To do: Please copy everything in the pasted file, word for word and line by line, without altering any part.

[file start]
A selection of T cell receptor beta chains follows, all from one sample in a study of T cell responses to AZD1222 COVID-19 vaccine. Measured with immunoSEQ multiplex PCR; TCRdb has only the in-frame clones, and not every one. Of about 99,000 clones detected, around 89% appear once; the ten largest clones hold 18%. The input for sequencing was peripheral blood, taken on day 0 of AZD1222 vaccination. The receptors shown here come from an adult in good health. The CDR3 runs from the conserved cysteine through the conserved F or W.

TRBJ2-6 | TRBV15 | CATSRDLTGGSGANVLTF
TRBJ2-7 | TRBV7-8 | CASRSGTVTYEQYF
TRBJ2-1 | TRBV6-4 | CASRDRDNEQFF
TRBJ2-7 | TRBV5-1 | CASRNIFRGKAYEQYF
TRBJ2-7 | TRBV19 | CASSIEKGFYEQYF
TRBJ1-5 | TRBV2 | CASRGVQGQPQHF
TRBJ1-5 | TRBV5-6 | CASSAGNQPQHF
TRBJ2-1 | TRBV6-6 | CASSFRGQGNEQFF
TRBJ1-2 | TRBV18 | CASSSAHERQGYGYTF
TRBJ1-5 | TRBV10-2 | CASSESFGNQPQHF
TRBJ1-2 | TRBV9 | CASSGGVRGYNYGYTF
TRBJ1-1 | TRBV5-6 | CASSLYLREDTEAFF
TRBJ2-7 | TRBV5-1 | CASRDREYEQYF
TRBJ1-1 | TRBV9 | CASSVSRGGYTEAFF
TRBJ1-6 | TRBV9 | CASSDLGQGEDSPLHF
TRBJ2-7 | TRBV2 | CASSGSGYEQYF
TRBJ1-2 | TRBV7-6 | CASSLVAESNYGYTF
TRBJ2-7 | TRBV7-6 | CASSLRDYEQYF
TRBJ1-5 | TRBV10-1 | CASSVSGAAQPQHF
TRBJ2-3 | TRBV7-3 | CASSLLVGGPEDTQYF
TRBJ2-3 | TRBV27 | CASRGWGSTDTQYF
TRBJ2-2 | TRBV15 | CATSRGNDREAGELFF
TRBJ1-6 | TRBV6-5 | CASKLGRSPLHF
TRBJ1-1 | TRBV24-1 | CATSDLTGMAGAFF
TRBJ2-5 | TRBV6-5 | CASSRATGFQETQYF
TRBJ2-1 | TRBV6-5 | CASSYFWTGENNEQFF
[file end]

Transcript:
A selection of T cell receptor beta chains follows, all from one sample in a study of T cell responses to AZD1222 COVID-19 vaccine. Measured with immunoSEQ multiplex PCR; TCRdb has only the in-frame clones, and not every one. Of about 99,000 clones detected, around 89% appear once; the ten largest clones hold 18%. The input for sequencing was peripheral blood, taken on day 0 of AZD1222 vaccination. The receptors shown here come from an adult in good health. The CDR3 runs from the conserved cysteine through the conserved F or W.

TRBJ2-6 | TRBV15 | CATSRDLTGGSGANVLTF
TRBJ2-7 | TRBV7-8 | CASRSGTVTYEQYF
TRBJ2-1 | TRBV6-4 | CASRDRDNEQFF
TRBJ2-7 | TRBV5-1 | CASRNIFRGKAYEQYF
TRBJ2-7 | TRBV19 | CASSIEKGFYEQYF
TRBJ1-5 | TRBV2 | CASRGVQGQPQHF
TRBJ1-5 | TRBV5-6 | CASSAGNQPQHF
TRBJ2-1 | TRBV6-6 | CASSFRGQGNEQFF
TRBJ1-2 | TRBV18 | CASSSAHERQGYGYTF
TRBJ1-5 | TRBV10-2 | CASSESFGNQPQHF
TRBJ1-2 | TRBV9 | CASSGGVRGYNYGYTF
TRBJ1-1 | TRBV5-6 | CASSLYLREDTEAFF
TRBJ2-7 | TRBV5-1 | CASRDREYEQYF
TRBJ1-1 | TRBV9 | CASSVSRGGYTEAFF
TRBJ1-6 | TRBV9 | CASSDLGQGEDSPLHF
TRBJ2-7 | TRBV2 | CASSGSGYEQYF
TRBJ1-2 | TRBV7-6 | CASSLVAESNYGYTF
TRBJ2-7 | TRBV7-6 | CASSLRDYEQYF
TRBJ1-5 | TRBV10-1 | CASSVSGAAQPQHF
TRBJ2-3 | TRBV7-3 | CASSLLVGGPEDTQYF
TRBJ2-3 | TRBV27 | CASRGWGSTDTQYF
TRBJ2-2 | TRBV15 | CATSRGNDREAGELFF
TRBJ1-6 | TRBV6-5 | CASKLGRSPLHF
TRBJ1-1 | TRBV24-1 | CATSDLTGMAGAFF
TRBJ2-5 | TRBV6-5 | CASSRATGFQETQYF
TRBJ2-1 | TRBV6-5 | CASSYFWTGENNEQFF